Making Montreal Canadiens predictions for the 2015-16 season is kind of like eating a box of chocolates. The legend will give you an idea of what you’re going to get (Forrest Gump conveniently glossed over that tiny detail), but you still have little idea if they’re any good or not until the bitter (or hopefully in the Habs’ case), happy end.
Here are the top five:
5. Alex Galchenyuk Won’t Play the Entire Year at Center
This prediction would be downright logical, were it not for all the hoopla surrounding the announcement that Alex Galchenyuk will be playing center this coming season. The thing is no one said head coach Michel Therrien would keep him there.
The hope is the offense will rebound after ranking 20th last regular season in goals scored, while adding 2.08 average goals in the playoffs. Even if it does, it is safe to assume that there will be, at the very least, one or two road bumps for this team where goals will be harder to find than a strip-club patron who actually cares about the buffet.
Therrien’s tendency to rejig the lines on a regular basis notwithstanding, it’s only natural for a head coach to do similarly during rough patches. Considering Galchenyuk plays the wing as well (as fans know very well), he would be just one likely candidate to see his position change at least once or twice during the season in an effort to kickstart the team’s goal scoring.
4. Alexander Semin Won’t Be a Bust
Just to clarify, Alexander Semin not ending up a bust for the Canadiens is not the same as him re-signing for the following season. The two are quite mutually exclusive and it stands to reason, based on his personal history, one good season out of the Russian winger is the most the Habs can realistically hope for at this stage of his career. It’s also pretty probable.
The last time Semin signed a one-year deal, it was for the lockout-shortened 2012-13 season, during which he scored 44 points in 44 games for the Carolina Hurricanes. That season he was making $7 million en route to earning a five-year, $35-million deal with the team before being bought out as a result of poor performance.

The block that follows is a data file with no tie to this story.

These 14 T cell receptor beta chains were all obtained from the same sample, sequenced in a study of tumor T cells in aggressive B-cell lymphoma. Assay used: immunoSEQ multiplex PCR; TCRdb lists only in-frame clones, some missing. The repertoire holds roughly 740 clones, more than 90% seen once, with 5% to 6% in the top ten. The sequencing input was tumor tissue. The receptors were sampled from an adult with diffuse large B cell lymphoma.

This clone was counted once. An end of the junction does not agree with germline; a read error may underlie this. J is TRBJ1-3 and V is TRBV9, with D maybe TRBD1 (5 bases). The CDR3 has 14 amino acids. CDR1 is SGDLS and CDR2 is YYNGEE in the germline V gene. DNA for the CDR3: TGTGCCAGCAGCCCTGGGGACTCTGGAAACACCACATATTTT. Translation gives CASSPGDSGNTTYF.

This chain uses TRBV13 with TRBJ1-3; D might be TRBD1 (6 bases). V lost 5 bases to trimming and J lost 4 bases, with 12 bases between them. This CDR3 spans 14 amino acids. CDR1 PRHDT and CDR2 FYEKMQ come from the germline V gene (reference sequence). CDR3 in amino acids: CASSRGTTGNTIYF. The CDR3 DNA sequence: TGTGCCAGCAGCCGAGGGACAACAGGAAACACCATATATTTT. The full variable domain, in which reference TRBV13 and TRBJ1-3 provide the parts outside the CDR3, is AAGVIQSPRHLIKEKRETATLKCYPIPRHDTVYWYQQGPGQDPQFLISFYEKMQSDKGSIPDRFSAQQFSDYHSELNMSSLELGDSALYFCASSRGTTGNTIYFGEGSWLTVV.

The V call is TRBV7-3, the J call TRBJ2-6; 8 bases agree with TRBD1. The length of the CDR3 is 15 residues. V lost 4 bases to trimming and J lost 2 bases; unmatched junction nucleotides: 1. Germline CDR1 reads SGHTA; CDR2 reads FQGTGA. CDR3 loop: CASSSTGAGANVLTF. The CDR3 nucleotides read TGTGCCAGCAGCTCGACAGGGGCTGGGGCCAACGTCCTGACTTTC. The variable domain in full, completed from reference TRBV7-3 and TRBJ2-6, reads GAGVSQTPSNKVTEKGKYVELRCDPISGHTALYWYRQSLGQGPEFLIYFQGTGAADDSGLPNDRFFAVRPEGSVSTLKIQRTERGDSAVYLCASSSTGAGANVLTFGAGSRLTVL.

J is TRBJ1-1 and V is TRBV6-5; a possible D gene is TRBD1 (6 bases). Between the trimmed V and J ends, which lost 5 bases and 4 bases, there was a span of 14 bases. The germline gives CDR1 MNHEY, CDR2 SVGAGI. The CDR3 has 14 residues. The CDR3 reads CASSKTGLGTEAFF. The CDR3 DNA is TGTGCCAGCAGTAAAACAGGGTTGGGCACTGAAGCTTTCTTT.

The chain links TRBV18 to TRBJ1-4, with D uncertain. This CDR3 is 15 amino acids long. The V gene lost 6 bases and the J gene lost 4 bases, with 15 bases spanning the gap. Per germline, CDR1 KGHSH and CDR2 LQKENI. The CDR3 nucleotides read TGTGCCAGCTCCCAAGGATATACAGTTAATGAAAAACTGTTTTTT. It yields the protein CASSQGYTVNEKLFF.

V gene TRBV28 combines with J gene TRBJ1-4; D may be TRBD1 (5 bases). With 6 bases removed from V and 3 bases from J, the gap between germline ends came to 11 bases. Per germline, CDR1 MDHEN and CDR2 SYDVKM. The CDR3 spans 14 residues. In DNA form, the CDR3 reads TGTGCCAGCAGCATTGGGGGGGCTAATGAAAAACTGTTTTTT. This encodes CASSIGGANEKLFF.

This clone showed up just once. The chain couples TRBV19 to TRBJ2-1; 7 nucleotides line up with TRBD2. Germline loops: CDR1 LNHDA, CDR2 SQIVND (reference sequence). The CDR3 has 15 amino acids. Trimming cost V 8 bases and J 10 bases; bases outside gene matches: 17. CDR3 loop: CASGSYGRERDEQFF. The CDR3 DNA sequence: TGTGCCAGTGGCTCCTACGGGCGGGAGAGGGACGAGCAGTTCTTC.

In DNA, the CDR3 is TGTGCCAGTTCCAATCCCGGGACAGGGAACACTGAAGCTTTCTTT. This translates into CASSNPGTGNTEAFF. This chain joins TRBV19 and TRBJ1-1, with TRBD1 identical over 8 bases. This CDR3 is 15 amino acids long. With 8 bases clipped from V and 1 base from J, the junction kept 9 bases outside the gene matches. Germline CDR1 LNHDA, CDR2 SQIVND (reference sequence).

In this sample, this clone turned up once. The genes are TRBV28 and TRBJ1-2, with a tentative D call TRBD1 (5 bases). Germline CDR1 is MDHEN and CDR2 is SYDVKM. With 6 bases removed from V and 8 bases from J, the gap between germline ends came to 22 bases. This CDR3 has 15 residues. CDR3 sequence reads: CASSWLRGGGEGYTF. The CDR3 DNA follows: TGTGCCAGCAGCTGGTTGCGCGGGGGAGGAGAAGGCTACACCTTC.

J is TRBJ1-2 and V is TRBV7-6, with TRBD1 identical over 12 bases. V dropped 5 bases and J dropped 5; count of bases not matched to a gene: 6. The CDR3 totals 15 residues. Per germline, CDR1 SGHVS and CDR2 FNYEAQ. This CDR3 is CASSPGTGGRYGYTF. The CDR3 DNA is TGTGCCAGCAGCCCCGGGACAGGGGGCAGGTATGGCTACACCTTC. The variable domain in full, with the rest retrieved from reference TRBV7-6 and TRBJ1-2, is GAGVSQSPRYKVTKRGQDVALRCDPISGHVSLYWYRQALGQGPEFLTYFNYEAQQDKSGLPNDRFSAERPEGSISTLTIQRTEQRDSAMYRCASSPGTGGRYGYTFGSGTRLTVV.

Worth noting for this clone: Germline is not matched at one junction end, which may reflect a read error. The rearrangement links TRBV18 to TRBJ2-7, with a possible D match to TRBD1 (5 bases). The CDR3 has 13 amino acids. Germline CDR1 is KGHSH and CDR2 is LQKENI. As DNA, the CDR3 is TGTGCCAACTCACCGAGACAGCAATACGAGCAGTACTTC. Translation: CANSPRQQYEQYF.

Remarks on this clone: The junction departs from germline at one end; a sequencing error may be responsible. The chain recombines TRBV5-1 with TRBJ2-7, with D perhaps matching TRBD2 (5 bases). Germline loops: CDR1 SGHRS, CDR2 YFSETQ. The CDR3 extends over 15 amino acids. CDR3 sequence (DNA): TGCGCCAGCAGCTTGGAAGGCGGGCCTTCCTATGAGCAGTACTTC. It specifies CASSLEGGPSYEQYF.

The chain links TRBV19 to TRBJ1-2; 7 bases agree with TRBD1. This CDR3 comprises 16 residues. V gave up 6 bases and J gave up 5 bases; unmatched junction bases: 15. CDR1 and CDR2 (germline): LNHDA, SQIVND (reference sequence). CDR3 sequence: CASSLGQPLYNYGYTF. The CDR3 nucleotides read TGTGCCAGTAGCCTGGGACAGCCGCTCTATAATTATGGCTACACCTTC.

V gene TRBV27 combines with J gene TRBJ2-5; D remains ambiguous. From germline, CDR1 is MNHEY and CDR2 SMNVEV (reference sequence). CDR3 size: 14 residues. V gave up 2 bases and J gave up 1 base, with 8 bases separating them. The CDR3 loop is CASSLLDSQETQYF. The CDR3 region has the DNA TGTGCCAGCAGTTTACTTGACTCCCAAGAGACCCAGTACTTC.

Semin, now making $1.1 million, will likely bring his best effort on a regular basis this coming season in order to get a chance at earning a similar salary once again. Now 31, he has only so many kicks at the can left.
His wrist surgery last offseason might factor into his offensive performance, but on a Therrien-coached team it’s not a lack of offense that necessarily gets you in the doghouse. It’s lack of effort. And, despite his reputation, Semin actually does a lot of little things right.
That actually includes killing penalties, to the tune of 56 seconds per game in 2010-11 on the second-ranked Washington Capitals unit (85.6%). In 2008-09, he was on the ice for 1:31 a night. That would put him in Max Pacioretty’s range from last season, with Pacioretty ending up leading the league in plus/minus as a result of his improved defensive play.
Now, no one’s expecting Semin to become the next Pacioretty, but that’s just it. Expectations are so low, it would really take Semin purposely focusing all his energy on trying to fail for him to actually do so. His precarious contract situation and the need to rebound statistically would presumably supersede any desire to slack off, especially when that tendency of his has been proven to be a slight falsehood.
Semin doesn’t need to be a superstar for this signing to turn out to be a success. He just needs to show up.
3. Tomas Plekanec Won’t Be Traded
Despite being miscast as a No. 1 center into the playoffs last spring, Plekanec was able to produce 60 points during the regular season. That’s an incredibly decent total for a player whose bulk of ice time was spent centering Galchenyuk and Brendan Gallagher on the team’s second line.